It took a couple of weeks, but soon I got the hang of it. My breasts weren’t as sore (unless Stella slept for a few hours and I needed her to eat to get some relief), and breastfeeding became a part of the daily routine. At times it was relaxing and beautiful, and other times it was isolating and a drag.
Much of the isolation came from being embarrassed about breastfeeding in front of others. I remember going to an anniversary party for my in laws when Stella was still very little. I wasn’t comfortable sitting at the table and nursing her in public, even with a cover, so I took her into a bathroom stall and nursed her while standing. I did the same thing at my mom’s birthday party, sitting in a chair in a hotel bathroom and nursing while I missed watching the band perform. Looking back at those moments, I feel pretty silly about them. But I was such a new mom, with so much to learn, and it was so early on in my breastfeeding journeys.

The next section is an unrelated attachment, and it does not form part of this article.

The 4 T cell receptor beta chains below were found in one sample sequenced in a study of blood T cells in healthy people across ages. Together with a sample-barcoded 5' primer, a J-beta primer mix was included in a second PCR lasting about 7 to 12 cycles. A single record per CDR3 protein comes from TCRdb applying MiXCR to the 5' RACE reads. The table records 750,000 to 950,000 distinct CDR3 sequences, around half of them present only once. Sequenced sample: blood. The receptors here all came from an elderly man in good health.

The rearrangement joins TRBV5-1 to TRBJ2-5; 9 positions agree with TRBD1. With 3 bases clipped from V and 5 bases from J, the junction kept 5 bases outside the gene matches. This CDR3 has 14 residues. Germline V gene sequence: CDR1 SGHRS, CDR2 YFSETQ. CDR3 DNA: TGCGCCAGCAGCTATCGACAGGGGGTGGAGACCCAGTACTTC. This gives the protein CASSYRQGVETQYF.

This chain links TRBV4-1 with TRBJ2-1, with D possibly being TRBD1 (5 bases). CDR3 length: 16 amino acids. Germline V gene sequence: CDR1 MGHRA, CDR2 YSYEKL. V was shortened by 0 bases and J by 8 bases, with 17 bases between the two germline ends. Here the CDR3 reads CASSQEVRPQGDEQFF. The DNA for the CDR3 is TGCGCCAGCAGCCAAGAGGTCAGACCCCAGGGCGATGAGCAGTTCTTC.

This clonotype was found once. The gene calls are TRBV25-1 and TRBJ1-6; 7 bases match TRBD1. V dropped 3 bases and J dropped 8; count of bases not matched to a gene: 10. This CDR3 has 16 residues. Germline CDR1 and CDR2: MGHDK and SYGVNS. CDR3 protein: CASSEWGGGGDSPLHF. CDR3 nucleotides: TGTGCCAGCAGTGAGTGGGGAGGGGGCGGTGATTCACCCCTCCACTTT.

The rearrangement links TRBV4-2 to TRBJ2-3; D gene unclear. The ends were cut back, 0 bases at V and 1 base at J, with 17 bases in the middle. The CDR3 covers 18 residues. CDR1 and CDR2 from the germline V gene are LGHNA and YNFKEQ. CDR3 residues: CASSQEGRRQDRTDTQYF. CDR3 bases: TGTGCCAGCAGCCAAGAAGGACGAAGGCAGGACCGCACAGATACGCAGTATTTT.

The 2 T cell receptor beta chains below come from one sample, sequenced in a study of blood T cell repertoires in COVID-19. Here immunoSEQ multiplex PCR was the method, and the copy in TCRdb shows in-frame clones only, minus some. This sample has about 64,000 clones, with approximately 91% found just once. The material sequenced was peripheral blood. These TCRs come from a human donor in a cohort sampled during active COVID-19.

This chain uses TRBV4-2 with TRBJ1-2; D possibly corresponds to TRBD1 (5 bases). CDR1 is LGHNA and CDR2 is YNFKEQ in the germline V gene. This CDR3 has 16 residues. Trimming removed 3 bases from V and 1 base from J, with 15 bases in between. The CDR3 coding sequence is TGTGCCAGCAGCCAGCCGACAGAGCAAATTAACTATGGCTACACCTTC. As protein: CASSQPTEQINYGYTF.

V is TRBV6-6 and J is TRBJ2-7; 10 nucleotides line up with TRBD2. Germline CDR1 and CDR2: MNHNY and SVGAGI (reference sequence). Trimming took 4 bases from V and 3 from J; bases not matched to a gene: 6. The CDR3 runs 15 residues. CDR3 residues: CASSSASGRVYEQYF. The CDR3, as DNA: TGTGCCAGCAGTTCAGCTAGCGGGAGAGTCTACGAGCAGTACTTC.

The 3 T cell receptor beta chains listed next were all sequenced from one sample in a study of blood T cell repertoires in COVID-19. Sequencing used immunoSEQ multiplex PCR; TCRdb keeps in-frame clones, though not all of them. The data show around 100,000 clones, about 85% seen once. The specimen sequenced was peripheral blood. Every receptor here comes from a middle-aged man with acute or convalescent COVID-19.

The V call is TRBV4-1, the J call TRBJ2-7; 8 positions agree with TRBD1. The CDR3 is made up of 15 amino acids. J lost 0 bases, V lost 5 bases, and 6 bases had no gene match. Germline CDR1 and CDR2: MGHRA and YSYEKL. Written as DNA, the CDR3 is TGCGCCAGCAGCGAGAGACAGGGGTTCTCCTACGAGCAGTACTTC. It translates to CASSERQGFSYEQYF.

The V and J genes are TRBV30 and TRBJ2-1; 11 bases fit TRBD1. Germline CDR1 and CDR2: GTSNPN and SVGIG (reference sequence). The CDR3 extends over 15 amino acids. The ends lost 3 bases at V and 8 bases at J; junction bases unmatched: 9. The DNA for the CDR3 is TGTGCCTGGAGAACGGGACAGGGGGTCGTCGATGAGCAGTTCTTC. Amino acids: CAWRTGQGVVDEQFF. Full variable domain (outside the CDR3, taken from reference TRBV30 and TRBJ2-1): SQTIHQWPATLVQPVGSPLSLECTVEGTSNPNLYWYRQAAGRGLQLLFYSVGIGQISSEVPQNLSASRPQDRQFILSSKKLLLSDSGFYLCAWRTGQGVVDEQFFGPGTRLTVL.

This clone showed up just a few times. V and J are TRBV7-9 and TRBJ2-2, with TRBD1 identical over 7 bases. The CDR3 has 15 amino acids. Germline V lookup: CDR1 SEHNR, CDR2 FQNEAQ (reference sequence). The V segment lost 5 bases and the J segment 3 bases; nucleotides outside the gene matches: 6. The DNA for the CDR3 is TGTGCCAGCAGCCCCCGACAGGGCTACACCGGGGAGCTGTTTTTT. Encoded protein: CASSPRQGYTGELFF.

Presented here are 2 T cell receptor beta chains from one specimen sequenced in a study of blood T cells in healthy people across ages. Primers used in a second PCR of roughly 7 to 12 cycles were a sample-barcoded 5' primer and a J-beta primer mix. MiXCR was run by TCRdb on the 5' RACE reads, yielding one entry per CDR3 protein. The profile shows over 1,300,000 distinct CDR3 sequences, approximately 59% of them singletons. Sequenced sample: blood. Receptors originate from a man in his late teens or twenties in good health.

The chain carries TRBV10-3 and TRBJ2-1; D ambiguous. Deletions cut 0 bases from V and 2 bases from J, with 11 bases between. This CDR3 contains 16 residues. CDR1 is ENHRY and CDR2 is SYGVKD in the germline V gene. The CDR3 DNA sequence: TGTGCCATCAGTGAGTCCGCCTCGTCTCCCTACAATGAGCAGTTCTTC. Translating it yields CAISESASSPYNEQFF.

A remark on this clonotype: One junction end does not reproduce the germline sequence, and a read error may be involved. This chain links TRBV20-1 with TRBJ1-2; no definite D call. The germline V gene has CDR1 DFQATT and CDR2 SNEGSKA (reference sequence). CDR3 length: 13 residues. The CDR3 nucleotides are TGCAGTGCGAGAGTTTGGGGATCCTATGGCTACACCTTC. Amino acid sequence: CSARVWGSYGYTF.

By the time my second daughter Margot came around, it felt like old hat. I knew to expect the tender nipples and the uterine contractions after those early days of feedings. I had a Milk Snob nursing cover, which made it especially easy for me to breastfeed in public and feel comfortable about it. I even nursed Margot during her baptism ceremony, my Milk Snob cover perfumed by the chrism from her forehead.
Even though new and unexpected surprises popped up the second time around (blebs, clogged ducts, a baby who wouldn’t take bottles of pumped milk), I had much more confidence in my ability to push through the early struggles of breastfeeding and make it out to the other side. It’s wild to me that I spent 30 months of my life breastfeeding my girls, wearing nursing tops or dresses with wide neck openings, stuffing nursing pads inside my bras to protect from leaking.
Breastfeeding is an experience that feels like forever in the trenches, but looking back, was such a brief moment in the girls’ lives and mine. I remember feeling sadness when it was over, but it was also a sense of accomplishment. And relief. And it was worth it.